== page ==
Educating the youngsters is important. I think the ICC has done a good job here, particularly when it comes to talking to the cricketers about this serious issue at the under-19 level. Everybody should do their bit; they should do something to eradicate this. The various teams, the clubs, the franchises, they should all chip in.

Given the turmoil West Indies cricket has been in, in recent years, is a compromise between the Board and the cricketers possible?

The sooner it is sorted out, the better. The best compromise is for everybody to walk onto the ground happy.

In a long and illustrious career, can you pick your three best moments?

Being the first to reach 500 Test wickets was a proud moment for me. It was like conquering a peak, a magic moment. The Adelaide Test against Australia in 1993 is also up there. Australia needed only two runs to win when I got last man Craig McDermott to nick one behind. There was so much pressure, so much tension. It was a wonderful moment when we won that Test by one run. I will cherish that match. Then comes the Test in Barbados, in the early 90s, when we went into the final day with South Africa in a strong position for a win. We were not defending much. But Ambrose and myself bowled West Indies to victory in a pretty dramatic way. The South Africans, needing just over 200, collapsed from 120-odd for two. It was the first Test for South Africa after their return to international cricket. It was a pretty special occasion. In the end it was a team performance from us, the way we came back to win.

Are you disappointed that during the period you and Ambrose bowled in tandem for the West Indies, some of the other pacemen around you did not live up to their promise?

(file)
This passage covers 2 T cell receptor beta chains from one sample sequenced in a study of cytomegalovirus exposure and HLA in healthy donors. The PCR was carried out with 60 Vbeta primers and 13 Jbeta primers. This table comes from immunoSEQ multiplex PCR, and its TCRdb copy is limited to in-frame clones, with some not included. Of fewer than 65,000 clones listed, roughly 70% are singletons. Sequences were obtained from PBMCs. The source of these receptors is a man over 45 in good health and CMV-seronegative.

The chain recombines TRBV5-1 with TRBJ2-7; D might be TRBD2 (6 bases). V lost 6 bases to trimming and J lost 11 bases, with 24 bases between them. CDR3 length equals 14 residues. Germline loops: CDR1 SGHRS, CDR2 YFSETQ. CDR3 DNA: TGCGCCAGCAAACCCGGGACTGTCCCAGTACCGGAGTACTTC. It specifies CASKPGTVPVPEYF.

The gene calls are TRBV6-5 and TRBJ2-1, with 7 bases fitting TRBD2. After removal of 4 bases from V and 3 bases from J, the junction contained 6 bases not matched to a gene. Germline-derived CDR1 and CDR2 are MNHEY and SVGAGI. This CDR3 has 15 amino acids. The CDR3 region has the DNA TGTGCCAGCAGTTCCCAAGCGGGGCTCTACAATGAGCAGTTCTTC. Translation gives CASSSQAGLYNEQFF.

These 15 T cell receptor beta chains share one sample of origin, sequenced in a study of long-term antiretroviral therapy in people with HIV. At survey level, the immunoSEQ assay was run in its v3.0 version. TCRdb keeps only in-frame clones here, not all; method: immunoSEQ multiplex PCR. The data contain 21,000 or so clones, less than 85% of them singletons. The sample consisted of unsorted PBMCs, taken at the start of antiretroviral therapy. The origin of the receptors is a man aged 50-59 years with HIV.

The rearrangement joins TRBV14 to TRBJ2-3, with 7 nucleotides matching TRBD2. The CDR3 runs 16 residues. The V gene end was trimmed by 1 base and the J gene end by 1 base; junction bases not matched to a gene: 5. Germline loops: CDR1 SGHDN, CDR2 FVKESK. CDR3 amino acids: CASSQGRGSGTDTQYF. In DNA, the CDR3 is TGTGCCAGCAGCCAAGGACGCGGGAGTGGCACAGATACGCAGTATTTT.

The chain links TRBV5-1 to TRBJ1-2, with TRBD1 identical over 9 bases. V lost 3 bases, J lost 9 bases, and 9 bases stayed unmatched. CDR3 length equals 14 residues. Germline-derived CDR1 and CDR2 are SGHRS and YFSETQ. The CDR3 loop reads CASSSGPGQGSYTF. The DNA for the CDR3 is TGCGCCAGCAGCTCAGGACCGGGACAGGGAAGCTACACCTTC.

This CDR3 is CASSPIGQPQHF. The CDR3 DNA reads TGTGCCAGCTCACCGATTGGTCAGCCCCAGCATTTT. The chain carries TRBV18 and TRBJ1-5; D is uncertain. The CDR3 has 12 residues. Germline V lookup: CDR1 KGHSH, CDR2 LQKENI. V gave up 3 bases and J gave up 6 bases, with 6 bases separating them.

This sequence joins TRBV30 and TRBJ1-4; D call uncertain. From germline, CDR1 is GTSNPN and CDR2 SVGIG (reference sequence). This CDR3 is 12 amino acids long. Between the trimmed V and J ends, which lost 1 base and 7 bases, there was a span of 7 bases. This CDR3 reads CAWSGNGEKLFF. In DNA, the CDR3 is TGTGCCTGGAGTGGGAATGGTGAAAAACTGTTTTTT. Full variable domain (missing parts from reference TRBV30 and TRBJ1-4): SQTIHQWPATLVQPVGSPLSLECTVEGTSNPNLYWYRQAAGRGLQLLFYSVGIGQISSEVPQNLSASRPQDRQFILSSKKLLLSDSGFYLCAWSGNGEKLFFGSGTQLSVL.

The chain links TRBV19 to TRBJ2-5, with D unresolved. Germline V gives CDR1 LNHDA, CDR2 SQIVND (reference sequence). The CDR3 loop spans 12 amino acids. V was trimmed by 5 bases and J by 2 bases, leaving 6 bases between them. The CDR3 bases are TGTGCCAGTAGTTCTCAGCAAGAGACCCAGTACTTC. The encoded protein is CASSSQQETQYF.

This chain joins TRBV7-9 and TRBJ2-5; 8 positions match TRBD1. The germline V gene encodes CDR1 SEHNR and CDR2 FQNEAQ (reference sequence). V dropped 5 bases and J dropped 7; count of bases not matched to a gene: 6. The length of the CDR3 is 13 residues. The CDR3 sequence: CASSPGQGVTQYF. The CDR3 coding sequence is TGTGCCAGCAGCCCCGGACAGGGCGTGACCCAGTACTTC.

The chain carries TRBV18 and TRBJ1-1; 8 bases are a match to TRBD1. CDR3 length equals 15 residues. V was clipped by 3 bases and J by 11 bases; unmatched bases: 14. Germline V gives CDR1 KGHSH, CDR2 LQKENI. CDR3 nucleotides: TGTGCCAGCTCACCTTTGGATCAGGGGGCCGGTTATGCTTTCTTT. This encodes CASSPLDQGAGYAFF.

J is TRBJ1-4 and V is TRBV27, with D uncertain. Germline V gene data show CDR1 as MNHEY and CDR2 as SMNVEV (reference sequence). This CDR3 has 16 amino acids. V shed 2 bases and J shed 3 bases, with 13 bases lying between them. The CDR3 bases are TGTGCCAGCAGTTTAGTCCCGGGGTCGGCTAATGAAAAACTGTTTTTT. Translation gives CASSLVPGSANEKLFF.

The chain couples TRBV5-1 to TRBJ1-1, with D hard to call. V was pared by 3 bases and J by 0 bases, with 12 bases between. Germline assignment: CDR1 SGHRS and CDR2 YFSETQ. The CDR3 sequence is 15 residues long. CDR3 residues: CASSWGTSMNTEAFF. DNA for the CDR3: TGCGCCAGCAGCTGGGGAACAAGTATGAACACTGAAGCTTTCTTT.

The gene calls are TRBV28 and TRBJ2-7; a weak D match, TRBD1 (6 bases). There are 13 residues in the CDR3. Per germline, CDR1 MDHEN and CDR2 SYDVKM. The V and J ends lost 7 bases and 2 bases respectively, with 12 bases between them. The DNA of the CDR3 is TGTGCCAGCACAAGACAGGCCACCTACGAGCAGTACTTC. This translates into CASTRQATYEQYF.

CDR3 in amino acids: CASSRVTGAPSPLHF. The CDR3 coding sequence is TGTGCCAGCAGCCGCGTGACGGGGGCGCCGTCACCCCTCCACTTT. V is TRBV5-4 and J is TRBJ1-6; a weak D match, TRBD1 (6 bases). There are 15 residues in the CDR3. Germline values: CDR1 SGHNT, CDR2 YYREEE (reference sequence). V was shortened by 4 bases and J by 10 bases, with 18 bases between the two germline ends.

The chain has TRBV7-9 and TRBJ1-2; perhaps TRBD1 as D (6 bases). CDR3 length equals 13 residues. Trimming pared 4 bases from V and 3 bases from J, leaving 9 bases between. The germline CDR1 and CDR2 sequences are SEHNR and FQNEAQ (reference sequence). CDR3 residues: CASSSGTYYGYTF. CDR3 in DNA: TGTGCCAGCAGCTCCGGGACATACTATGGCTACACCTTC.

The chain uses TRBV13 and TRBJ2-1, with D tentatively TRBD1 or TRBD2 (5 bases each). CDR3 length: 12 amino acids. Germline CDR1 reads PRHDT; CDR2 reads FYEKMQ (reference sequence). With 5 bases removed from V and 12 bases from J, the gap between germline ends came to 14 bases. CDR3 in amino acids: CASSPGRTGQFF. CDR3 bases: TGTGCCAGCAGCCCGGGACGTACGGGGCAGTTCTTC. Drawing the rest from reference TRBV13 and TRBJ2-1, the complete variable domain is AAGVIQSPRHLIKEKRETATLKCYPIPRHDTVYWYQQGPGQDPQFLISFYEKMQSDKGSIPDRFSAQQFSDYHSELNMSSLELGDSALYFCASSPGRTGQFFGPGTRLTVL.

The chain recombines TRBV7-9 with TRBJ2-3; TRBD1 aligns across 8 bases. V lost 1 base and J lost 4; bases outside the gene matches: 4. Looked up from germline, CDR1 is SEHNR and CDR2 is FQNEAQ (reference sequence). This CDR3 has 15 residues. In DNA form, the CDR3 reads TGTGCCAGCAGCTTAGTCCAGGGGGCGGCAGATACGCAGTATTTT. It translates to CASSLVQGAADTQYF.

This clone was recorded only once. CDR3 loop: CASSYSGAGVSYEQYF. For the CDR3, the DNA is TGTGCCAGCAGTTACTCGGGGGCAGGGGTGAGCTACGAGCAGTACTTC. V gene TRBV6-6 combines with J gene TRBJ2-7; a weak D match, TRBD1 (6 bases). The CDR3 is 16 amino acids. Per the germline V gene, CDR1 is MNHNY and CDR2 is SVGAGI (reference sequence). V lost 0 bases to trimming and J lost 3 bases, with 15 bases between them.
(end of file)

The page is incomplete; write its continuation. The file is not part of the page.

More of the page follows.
Rion King and Franklyn Rose, they did not progress to the levels I expected them to. Both had a lot of potential. It happens in sports.

What is the major requirement for a fast bowler?

Strong legs, strong back, strong shoulders and strong will power. Being a fast bowler is hard work. You should be prepared for that, physically and mentally.

You and Ambrose bowled with exceptional control. You could land the ball where you wanted to. That kind of discipline and precision is lacking in bowlers these days. Sometimes they appear to be trying too many things…

You should practise you skills relentlessly. Spend a lot of time in the nets. But the bowlers today are playing in all three formats and sometimes it becomes difficult for them to adjust. The better ones still do it. The bowlers today should be playing in a lot more first-class matches. This is not easy given the amount of international and franchise cricket. In our days, we bowled a lot in first-class matches. The more you bowl and practise, the better you will get in control. Then again, the present day bowlers should learn to adjust to different conditions and formats. It’s horses for courses.

There has been plenty of debate about ball tampering. The great Richard Hadlee said, perhaps in desperation, that ball tampering should be made legal…

My philosophy of cricket is simple. Play the game by its rules. Play fair.

What are your views on day/night cricket? Don’t you think the spinners will suffer because of the dew? The conditions prevalent in the day and then in the night could be vastly different too…

We had a successful one in Australia last season. It was a good step forward. I don’t mind if the conditions are different. That’s why it is called Test cricket. You should be able to cope with whatever you face. You need to get people inside the stadium as well.

Coming to the dew factor, it depends on what time of the year and at which venue you play. Taking these factors into account you can always pick the right venue in that period of the year when there will be less dew.

The rules are increasingly favouring batsmen these days. The free hit for a no ball is among them.

There is no point complaining. The rules have always favoured batsmen. You should just go out there and do your job to the best of your ability.

How do you look at the DRS?

India doesn’t use it. Other countries use it. If you use something, it should be used in all parts of the world at all levels on a consistent basis. If it is an ICC rule then it should be an ICC rule.